I'm not sure how handy you are but these forms are VERY easy to put up yourself. Bracing is the most important thing along with a concrete pump & concrete vibrator.

    Our home is about 3600 sq/ft including the finished basement and my father's home next door is about 2000 sq/ft and we use exactly half the propane to heat our home that he does.

    With recent changes to the economy I'm now looking at adding an inline multi fuel (wood, corn, cherry pits, etc.) furnace in case things get scary. At the time I wasn't sold on geo thermal - my mother in law has it and its been a maintenance nightmare for her. However I've been researching it further and the systems today look much better - so its not out of the picture yet. Also - since we're on 35 acres I'm looking at windmills. One that interests me a lot is the Whisper 200 - google it. Seems very effecient and easy to install / maintain.
    Last edited: Nov 4, 2008
  10. Tex

    Tex Pincushion

    I like the idea of insulated concrete. It's bug proof and fire proof. Something like Superblock would suit my wife better and could still be used in an earth bermed house. I still like the simplicity of a concrete dome, but I like options. Keep them coming.
  11. RedRocker

    RedRocker Active Member

    I'm in the same boat, we have 17 acres in Bowie and looking to build.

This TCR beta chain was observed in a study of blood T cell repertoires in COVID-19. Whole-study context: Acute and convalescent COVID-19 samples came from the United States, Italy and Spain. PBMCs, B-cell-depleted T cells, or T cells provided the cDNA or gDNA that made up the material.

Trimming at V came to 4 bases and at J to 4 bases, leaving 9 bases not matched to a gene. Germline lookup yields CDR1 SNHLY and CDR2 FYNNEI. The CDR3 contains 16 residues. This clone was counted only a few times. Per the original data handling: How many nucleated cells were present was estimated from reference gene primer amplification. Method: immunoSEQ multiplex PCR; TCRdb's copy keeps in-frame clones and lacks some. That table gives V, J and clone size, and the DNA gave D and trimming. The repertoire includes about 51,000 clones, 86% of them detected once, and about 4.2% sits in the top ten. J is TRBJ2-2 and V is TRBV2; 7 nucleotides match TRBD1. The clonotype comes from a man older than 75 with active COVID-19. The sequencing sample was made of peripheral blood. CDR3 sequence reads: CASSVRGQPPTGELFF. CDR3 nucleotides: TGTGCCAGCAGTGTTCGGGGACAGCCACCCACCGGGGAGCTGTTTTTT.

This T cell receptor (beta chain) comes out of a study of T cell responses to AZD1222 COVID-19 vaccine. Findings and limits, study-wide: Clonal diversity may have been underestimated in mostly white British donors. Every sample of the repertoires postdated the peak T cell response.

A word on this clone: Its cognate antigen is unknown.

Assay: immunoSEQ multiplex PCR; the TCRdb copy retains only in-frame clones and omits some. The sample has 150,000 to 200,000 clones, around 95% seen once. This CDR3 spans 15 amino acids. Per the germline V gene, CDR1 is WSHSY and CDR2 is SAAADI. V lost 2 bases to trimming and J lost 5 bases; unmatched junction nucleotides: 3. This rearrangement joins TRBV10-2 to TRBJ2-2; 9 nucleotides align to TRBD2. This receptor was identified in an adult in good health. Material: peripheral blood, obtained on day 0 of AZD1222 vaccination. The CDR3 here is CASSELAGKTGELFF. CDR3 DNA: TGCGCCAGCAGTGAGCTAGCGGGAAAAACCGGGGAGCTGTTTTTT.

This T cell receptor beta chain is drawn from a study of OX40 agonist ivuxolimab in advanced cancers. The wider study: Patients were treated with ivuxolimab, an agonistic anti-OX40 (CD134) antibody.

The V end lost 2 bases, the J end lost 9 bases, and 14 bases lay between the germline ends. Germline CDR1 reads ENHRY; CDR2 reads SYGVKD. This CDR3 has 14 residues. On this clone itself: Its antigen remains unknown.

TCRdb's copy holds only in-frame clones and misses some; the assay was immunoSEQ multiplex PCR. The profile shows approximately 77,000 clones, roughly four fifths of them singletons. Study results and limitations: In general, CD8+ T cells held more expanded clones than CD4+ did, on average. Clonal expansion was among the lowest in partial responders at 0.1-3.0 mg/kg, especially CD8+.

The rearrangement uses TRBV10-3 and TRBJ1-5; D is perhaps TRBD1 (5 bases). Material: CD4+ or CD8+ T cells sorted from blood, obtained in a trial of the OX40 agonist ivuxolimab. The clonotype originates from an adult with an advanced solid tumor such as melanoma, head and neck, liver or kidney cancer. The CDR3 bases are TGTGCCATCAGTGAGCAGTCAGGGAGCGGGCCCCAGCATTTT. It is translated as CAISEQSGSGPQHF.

12. trace

    trace Guest

    If you want it to be energy efficient, see if you can build it into the side of a hill; that makes it a lot cooler in the heat.
  13. billinthehills

    billinthehills member

    read an article other day on using old car tires filled with sand and layered like bricks. A steel belted radial 2-3 feet across filled with sand sounds pretty energy efficient not too mention cost effective as tires could be had for free. Anyone else seen or heard of this concept? I belive it was titled earthen homes.
    Last edited: Nov 11, 2008
  14. chesterburrito

    chesterburrito Guest

    Isn't survival supposed to be rugged but retirement is supposed to be comfortable? Why have a survivalist style retirement?
  15. Tex

    Tex Pincushion

    I want to build something comfortable as well. If I can provide my own utilities, I won't have as many bills. That stretches my retirement savings further. If I'm not spending money, they will have a much harder time taxing it. My kids will inherit my place and my lower cost of living if they want it. Besides, if we ever get to a SHTF situation, my life won't change as much.

    I toured this guy's home when it was 100 degrees outside. His 2700s.f. house was very comfortable and had only a 1 ton AC unit outside. I didn't like where it was located or the facade of the front entry, but the inside and the back covered patio were beautiful. His roof and patio cover caught rain water and fed it into a concrete cistern. A wood burning stove near the back patio entry would heat both domes easily.